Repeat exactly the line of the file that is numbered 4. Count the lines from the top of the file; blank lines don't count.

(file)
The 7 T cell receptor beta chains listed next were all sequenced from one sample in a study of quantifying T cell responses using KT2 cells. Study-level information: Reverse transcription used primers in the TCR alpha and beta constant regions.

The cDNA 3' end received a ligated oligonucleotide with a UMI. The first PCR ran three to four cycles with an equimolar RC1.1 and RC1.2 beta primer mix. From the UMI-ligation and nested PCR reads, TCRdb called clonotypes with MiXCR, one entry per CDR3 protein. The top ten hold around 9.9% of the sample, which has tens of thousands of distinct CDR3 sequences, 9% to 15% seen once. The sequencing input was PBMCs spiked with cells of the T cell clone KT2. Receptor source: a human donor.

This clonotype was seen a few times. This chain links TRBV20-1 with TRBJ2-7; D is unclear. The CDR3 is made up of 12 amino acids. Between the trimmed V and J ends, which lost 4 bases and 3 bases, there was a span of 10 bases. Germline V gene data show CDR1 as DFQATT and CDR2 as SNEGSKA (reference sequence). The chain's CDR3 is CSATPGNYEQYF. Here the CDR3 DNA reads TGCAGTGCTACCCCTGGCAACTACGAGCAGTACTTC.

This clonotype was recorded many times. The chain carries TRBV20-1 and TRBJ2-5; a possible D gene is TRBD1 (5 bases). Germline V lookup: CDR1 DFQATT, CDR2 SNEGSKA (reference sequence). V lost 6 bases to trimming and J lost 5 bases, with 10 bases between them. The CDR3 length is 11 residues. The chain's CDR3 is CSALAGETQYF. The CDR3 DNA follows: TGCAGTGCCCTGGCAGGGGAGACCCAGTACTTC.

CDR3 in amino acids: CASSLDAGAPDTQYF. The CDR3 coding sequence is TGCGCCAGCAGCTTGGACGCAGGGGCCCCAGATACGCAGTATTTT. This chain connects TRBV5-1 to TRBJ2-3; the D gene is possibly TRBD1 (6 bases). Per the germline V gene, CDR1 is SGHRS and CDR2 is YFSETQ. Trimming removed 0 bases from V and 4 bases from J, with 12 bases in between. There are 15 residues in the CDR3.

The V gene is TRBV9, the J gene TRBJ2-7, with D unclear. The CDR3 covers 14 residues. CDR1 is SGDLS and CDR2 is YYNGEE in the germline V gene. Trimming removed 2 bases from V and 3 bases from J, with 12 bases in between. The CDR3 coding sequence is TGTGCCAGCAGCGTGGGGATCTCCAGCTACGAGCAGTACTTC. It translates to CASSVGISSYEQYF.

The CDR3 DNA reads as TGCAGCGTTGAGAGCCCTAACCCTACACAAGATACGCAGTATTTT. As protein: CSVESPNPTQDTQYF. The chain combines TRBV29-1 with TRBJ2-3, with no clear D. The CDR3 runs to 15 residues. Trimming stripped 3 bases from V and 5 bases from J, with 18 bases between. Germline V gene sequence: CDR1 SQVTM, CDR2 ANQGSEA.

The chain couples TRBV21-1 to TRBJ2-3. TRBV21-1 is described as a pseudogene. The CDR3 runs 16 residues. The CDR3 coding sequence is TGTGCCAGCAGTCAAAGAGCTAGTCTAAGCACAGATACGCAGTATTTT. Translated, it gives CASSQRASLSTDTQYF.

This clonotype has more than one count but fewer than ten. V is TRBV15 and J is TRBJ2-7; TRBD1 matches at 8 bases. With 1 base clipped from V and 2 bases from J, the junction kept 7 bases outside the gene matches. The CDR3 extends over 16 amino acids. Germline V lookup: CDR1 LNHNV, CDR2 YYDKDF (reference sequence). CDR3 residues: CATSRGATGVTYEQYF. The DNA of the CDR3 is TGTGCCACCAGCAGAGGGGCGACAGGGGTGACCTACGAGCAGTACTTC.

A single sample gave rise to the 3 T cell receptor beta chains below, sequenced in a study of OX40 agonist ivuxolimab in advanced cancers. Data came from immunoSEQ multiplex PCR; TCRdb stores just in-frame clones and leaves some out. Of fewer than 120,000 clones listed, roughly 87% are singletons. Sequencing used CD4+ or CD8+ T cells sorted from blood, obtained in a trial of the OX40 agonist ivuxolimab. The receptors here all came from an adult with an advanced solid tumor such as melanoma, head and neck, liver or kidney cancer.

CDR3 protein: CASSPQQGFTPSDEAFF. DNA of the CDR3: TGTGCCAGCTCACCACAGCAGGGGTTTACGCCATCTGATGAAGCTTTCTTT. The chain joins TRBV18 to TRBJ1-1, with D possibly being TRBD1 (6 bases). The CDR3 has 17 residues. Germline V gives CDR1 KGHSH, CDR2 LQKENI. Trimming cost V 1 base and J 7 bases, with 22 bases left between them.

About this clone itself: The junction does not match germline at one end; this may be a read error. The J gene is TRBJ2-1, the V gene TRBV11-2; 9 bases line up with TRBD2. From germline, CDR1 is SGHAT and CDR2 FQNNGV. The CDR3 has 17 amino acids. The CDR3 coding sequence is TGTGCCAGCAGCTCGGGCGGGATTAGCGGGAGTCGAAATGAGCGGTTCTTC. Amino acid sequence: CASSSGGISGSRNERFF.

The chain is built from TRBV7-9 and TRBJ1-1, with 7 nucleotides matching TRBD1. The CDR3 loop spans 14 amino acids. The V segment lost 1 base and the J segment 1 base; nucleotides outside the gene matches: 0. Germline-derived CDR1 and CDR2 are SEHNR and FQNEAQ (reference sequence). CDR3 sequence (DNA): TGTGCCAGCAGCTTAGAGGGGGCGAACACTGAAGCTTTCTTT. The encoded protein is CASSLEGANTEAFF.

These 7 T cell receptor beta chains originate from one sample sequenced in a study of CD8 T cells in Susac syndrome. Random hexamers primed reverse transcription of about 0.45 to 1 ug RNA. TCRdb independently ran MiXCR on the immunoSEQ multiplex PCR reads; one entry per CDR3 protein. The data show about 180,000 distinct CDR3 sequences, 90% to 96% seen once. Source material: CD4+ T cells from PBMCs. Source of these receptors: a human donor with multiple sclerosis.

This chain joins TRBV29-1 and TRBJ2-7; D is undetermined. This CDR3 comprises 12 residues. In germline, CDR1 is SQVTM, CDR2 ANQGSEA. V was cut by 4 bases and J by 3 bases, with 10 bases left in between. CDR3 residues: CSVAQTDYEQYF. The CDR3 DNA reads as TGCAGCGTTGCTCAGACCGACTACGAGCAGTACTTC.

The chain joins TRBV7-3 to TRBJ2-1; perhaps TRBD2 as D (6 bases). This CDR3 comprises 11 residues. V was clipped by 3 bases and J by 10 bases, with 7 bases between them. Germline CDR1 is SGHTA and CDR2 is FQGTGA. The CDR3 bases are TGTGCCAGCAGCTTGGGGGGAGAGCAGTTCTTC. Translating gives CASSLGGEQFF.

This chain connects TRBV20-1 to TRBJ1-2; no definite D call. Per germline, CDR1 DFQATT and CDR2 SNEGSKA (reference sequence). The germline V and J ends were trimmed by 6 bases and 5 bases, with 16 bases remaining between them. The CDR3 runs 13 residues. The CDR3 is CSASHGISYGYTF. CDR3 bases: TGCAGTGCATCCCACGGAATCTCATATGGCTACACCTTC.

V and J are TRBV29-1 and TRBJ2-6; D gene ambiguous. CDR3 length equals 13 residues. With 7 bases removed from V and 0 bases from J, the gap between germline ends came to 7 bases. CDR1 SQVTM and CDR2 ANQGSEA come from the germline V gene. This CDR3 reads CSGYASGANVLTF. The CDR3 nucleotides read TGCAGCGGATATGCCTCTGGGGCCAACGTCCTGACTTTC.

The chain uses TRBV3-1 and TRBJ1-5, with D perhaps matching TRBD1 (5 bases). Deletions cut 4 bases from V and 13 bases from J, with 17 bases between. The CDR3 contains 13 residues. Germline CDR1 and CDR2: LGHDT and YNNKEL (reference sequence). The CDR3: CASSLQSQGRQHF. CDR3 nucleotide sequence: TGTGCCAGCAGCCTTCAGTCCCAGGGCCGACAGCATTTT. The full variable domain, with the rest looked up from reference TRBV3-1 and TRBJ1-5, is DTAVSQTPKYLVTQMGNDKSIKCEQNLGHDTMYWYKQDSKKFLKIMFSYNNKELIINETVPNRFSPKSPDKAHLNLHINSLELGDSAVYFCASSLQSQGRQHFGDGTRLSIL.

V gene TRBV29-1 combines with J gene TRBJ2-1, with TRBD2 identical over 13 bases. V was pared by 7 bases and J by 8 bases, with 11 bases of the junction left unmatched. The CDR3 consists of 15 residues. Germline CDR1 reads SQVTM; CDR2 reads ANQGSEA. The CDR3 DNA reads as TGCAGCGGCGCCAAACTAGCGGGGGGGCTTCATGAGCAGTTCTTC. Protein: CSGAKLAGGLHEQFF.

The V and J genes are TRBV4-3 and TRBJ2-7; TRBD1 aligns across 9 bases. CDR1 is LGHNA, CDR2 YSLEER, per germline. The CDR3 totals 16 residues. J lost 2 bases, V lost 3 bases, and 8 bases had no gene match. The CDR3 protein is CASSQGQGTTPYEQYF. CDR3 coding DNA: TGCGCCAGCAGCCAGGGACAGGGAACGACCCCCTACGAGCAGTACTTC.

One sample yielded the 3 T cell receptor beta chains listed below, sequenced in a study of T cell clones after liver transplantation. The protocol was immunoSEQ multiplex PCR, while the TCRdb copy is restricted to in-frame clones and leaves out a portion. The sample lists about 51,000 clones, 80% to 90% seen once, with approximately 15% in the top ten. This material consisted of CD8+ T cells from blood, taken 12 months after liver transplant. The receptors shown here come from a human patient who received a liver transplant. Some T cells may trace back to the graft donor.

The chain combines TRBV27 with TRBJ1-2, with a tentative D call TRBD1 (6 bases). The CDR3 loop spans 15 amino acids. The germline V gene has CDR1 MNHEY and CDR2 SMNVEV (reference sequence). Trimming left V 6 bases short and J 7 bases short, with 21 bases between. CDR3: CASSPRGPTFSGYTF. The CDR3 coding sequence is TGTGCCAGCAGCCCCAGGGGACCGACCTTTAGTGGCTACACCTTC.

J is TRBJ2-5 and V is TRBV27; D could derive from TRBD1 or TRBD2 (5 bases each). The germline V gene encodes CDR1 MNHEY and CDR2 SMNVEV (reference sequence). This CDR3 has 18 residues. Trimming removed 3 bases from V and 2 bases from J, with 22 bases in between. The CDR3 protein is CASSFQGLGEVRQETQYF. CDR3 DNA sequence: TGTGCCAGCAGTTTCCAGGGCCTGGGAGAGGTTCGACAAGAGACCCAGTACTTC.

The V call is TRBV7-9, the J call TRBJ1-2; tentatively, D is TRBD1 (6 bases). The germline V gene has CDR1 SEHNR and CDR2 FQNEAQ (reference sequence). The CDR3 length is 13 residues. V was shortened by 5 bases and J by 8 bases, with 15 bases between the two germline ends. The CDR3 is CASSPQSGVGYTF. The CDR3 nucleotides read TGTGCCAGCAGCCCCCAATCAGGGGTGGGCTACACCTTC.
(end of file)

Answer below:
This clonotype was recorded many times. The chain carries TRBV20-1 and TRBJ2-5; a possible D gene is TRBD1 (5 bases). Germline V lookup: CDR1 DFQATT, CDR2 SNEGSKA (reference sequence). V lost 6 bases to trimming and J lost 5 bases, with 10 bases between them. The CDR3 length is 11 residues. The chain's CDR3 is CSALAGETQYF. The CDR3 DNA follows: TGCAGTGCCCTGGCAGGGGAGACCCAGTACTTC.